In the business world, goals are easier to set and to quantify. “I will earn $200,000 this year.” Once you have that goal in mind, the next step is to break down the (actionable) steps needed to achieve that goal. “To earn $200,000, I have to earn $16,667 per month. That requires that I close one deal per month. To close on just one deal, I need to have five deals in the pipeline …. ten is better. To have ten in the pipeline, I need to stay in contact with my hot and warm prospects and cultivate 20 more warm prospects THIS MONTH.”

    Once you have these intermediate steps in place, WRITE THEM DOWN. As a friend told me, “If it is not WRITTEN, it is not a GOAL.” Share that goal with someone. Charge that person with asking how you are progressing towards your goal. Be honest with that accountability partner and with yourself. Track your results. Does it take 10 phone calls to find an interested prospect or does it take 50 calls?

    If anyone would like the longer article, just ask.

  4. Great article Sharon! I couldn’t agree more with your advice for goal setting and leading a balanced life! I’ve actually created an entire system that helps you set goals and achieve them, that is based on principles that are very similar to what you’ve described in this article.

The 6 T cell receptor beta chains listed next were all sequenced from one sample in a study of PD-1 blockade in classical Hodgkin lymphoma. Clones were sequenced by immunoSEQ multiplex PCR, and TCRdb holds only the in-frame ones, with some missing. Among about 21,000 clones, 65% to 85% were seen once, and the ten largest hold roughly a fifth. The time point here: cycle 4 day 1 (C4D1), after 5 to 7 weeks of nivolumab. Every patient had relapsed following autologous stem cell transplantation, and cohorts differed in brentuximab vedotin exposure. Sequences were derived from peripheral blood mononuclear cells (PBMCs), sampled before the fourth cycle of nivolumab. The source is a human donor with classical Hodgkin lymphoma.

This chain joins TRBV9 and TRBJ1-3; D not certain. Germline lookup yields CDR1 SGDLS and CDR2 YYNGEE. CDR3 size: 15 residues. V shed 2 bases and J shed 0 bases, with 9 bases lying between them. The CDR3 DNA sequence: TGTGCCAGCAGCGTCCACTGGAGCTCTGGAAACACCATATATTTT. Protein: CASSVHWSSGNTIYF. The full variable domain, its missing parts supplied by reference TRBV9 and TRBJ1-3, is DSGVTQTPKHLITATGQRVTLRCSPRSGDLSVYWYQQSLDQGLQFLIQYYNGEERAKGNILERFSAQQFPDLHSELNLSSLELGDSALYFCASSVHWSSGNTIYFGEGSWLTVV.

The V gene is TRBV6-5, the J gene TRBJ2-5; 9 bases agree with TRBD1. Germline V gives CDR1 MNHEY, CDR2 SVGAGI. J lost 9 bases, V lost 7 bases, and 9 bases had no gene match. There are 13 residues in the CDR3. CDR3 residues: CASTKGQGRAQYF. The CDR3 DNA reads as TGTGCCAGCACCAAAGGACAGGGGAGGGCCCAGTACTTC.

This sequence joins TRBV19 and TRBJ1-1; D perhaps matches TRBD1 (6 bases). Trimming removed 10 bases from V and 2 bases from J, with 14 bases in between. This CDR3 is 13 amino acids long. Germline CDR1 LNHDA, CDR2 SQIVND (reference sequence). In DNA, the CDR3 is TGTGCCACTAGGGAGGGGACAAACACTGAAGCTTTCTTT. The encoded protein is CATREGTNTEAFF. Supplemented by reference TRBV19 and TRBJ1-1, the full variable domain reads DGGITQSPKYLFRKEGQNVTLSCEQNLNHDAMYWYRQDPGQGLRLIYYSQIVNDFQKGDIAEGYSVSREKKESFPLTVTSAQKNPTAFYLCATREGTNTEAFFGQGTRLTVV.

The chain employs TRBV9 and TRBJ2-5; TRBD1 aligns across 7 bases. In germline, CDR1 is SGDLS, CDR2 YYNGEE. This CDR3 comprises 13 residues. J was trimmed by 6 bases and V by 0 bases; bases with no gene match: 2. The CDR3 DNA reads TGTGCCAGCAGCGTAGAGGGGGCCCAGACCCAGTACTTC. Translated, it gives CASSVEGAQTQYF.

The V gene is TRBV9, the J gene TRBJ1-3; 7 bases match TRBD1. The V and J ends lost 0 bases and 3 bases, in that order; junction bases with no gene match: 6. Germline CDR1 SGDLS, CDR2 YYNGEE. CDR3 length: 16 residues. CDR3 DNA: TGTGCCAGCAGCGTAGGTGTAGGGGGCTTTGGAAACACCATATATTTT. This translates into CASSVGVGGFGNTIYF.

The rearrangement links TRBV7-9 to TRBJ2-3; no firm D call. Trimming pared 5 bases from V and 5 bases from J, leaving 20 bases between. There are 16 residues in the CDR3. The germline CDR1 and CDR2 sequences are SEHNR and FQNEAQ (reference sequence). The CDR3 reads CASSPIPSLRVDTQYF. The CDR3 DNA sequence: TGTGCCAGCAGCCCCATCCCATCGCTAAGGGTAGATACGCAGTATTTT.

Keep up the great work!

  5. I need to revamp my goal setting/reviewing process for next year.
    Was definitely less focused than I want to be most of the year.

    One of the biggest things is you are spot on about writing it down and having it in your face.
    I have tried some computer or phone stuff and it isn’t the same. Some are very useful in ways, but not great for this stuff.

    • Shaun –

      I need it “in my face” and I think if most people were truthful, they need that too. It’s just too easy to lose your focus otherwise. In some ways 2013 was like one big “Friday the 13th”. Here’s to all of us regaining our focus in 2014. Happy New Year.